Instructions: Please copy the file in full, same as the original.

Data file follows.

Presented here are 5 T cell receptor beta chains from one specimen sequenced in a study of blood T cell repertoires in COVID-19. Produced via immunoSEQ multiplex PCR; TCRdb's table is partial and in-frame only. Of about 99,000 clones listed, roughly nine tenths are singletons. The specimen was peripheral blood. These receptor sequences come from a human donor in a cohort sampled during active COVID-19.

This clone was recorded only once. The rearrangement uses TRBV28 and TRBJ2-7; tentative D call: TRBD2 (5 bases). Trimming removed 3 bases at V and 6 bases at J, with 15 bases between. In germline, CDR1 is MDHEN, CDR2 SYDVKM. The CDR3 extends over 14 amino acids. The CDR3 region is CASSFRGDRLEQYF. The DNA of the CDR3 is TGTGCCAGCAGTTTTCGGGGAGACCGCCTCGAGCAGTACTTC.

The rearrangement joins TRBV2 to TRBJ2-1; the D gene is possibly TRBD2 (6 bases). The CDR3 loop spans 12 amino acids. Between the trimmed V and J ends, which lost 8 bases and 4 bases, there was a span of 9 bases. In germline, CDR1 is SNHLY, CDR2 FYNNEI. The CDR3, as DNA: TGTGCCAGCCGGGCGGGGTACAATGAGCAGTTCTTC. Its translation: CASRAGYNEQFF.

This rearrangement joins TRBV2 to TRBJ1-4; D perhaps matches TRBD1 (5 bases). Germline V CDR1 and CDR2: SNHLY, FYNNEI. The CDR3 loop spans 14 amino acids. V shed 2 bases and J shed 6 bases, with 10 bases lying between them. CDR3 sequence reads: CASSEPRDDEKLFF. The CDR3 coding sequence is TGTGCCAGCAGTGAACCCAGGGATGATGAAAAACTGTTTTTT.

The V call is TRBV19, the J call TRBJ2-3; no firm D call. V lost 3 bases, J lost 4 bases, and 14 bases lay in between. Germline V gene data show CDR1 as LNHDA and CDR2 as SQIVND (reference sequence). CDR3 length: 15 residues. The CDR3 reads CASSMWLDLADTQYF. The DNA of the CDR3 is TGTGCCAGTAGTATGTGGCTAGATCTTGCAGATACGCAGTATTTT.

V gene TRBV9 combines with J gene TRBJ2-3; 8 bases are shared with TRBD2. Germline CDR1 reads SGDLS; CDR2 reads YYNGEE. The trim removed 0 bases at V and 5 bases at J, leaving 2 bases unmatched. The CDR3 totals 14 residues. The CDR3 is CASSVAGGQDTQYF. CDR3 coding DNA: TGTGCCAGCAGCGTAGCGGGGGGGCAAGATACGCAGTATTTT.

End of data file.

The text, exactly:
Presented here are 5 T cell receptor beta chains from one specimen sequenced in a study of blood T cell repertoires in COVID-19. Produced via immunoSEQ multiplex PCR; TCRdb's table is partial and in-frame only. Of about 99,000 clones listed, roughly nine tenths are singletons. The specimen was peripheral blood. These receptor sequences come from a human donor in a cohort sampled during active COVID-19.

This clone was recorded only once. The rearrangement uses TRBV28 and TRBJ2-7; tentative D call: TRBD2 (5 bases). Trimming removed 3 bases at V and 6 bases at J, with 15 bases between. In germline, CDR1 is MDHEN, CDR2 SYDVKM. The CDR3 extends over 14 amino acids. The CDR3 region is CASSFRGDRLEQYF. The DNA of the CDR3 is TGTGCCAGCAGTTTTCGGGGAGACCGCCTCGAGCAGTACTTC.

The rearrangement joins TRBV2 to TRBJ2-1; the D gene is possibly TRBD2 (6 bases). The CDR3 loop spans 12 amino acids. Between the trimmed V and J ends, which lost 8 bases and 4 bases, there was a span of 9 bases. In germline, CDR1 is SNHLY, CDR2 FYNNEI. The CDR3, as DNA: TGTGCCAGCCGGGCGGGGTACAATGAGCAGTTCTTC. Its translation: CASRAGYNEQFF.

This rearrangement joins TRBV2 to TRBJ1-4; D perhaps matches TRBD1 (5 bases). Germline V CDR1 and CDR2: SNHLY, FYNNEI. The CDR3 loop spans 14 amino acids. V shed 2 bases and J shed 6 bases, with 10 bases lying between them. CDR3 sequence reads: CASSEPRDDEKLFF. The CDR3 coding sequence is TGTGCCAGCAGTGAACCCAGGGATGATGAAAAACTGTTTTTT.

The V call is TRBV19, the J call TRBJ2-3; no firm D call. V lost 3 bases, J lost 4 bases, and 14 bases lay in between. Germline V gene data show CDR1 as LNHDA and CDR2 as SQIVND (reference sequence). CDR3 length: 15 residues. The CDR3 reads CASSMWLDLADTQYF. The DNA of the CDR3 is TGTGCCAGTAGTATGTGGCTAGATCTTGCAGATACGCAGTATTTT.

V gene TRBV9 combines with J gene TRBJ2-3; 8 bases are shared with TRBD2. Germline CDR1 reads SGDLS; CDR2 reads YYNGEE. The trim removed 0 bases at V and 5 bases at J, leaving 2 bases unmatched. The CDR3 totals 14 residues. The CDR3 is CASSVAGGQDTQYF. CDR3 coding DNA: TGTGCCAGCAGCGTAGCGGGGGGGCAAGATACGCAGTATTTT.